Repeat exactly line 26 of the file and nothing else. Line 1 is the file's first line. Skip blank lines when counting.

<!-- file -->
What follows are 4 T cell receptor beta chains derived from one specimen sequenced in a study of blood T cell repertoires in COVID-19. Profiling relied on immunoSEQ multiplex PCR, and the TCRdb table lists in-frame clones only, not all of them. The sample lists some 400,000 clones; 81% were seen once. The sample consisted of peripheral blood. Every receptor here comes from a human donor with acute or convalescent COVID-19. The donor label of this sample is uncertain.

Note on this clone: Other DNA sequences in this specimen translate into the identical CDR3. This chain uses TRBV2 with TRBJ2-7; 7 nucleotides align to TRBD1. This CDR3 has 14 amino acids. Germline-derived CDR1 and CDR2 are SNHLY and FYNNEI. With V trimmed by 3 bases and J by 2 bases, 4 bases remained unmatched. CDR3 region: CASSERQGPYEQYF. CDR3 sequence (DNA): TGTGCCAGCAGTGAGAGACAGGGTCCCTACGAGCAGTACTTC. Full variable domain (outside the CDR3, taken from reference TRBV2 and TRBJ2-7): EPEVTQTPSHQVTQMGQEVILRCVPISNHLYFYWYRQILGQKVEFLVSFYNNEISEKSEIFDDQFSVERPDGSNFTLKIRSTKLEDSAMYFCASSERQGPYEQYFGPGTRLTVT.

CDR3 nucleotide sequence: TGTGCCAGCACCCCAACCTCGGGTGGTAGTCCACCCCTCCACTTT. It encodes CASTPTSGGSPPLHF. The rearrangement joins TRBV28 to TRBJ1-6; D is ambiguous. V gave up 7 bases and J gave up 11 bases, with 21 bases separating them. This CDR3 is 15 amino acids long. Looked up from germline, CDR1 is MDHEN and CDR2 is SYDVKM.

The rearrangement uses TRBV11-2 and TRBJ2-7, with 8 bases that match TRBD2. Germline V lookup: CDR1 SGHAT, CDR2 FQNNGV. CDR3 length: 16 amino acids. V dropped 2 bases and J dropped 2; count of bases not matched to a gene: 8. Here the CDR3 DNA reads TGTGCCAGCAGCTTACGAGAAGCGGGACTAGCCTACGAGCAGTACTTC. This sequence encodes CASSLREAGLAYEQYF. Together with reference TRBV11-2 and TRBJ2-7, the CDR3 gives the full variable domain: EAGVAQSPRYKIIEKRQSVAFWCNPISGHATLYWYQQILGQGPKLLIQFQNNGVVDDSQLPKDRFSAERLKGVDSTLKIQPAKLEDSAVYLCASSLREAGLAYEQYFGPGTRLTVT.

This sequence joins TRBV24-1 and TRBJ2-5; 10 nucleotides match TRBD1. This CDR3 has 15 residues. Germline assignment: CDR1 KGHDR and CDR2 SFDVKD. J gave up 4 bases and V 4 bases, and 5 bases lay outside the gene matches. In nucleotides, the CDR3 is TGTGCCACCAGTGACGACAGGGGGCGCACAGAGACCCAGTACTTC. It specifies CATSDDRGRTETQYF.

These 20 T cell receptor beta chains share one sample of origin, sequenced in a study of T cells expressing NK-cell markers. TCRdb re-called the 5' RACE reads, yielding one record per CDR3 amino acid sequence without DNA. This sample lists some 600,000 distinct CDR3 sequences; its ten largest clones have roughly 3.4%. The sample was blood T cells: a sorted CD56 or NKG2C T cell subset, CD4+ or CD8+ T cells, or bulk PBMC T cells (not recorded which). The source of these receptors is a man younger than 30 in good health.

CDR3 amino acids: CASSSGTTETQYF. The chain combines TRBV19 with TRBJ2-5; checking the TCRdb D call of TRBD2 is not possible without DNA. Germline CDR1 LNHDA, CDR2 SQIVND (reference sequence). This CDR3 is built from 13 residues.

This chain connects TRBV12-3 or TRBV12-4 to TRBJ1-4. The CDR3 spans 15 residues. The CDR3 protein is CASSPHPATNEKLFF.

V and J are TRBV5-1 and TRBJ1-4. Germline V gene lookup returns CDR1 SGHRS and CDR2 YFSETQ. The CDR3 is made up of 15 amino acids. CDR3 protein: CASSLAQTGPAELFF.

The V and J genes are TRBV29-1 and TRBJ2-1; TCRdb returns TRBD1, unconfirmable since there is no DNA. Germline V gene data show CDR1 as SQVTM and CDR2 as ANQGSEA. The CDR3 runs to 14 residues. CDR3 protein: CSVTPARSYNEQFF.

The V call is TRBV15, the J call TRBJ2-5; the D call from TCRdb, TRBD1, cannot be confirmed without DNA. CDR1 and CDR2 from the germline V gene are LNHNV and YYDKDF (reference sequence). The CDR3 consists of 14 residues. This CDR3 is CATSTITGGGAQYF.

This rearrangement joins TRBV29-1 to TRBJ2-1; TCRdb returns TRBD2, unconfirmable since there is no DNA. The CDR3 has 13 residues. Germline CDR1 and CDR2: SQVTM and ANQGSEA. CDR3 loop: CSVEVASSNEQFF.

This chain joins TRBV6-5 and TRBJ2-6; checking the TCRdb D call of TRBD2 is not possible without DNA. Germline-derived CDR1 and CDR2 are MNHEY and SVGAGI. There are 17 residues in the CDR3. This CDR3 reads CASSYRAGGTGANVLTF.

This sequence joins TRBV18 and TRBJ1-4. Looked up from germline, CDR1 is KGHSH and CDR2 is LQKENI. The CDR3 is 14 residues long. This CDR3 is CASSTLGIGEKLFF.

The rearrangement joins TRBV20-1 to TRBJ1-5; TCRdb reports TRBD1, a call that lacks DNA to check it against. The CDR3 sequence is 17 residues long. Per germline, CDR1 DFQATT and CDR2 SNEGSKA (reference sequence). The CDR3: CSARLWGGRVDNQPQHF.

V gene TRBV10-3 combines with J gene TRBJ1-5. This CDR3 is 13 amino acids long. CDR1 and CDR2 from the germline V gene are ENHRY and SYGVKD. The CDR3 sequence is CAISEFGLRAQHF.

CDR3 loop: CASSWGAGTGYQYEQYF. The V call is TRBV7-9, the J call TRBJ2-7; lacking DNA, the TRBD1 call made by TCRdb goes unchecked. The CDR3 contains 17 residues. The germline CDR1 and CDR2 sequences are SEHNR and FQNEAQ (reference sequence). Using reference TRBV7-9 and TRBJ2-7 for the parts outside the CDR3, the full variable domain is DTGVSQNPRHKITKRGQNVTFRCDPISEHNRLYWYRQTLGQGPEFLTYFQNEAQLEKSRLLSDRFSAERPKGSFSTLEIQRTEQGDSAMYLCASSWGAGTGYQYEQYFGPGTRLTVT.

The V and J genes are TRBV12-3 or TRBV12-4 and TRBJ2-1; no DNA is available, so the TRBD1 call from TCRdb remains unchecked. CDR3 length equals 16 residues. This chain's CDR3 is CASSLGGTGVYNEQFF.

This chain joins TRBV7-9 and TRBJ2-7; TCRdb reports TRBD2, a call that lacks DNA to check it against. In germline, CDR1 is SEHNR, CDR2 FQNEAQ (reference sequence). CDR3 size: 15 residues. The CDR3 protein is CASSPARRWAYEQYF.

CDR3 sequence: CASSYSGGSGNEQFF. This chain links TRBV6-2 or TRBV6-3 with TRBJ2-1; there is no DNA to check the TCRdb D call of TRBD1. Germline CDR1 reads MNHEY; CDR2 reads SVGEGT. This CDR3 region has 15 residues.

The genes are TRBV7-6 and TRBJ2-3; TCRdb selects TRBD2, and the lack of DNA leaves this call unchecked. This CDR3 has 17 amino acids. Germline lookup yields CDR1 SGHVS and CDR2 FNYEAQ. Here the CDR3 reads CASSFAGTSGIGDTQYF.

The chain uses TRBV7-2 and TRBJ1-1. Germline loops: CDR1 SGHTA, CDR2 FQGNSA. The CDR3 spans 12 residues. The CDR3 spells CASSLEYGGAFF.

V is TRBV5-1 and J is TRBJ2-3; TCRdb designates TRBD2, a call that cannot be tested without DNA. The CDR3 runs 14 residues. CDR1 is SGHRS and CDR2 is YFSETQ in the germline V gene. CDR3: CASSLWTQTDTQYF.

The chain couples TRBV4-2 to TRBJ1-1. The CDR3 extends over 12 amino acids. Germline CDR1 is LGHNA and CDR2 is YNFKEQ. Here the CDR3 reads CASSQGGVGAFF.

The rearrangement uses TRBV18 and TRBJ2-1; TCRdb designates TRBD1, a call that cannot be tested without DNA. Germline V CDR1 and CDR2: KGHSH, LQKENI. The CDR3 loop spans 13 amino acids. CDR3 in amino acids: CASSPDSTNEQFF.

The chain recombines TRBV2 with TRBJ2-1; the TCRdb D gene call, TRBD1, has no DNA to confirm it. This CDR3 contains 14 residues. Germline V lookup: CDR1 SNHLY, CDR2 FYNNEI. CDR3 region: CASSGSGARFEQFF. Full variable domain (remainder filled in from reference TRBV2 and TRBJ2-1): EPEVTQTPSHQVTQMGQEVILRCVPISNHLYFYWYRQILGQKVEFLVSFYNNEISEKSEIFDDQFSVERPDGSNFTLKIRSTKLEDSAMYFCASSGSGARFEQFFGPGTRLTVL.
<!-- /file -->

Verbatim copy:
The chain recombines TRBV2 with TRBJ2-1; the TCRdb D gene call, TRBD1, has no DNA to confirm it. This CDR3 contains 14 residues. Germline V lookup: CDR1 SNHLY, CDR2 FYNNEI. CDR3 region: CASSGSGARFEQFF. Full variable domain (remainder filled in from reference TRBV2 and TRBJ2-1): EPEVTQTPSHQVTQMGQEVILRCVPISNHLYFYWYRQILGQKVEFLVSFYNNEISEKSEIFDDQFSVERPDGSNFTLKIRSTKLEDSAMYFCASSGSGARFEQFFGPGTRLTVL.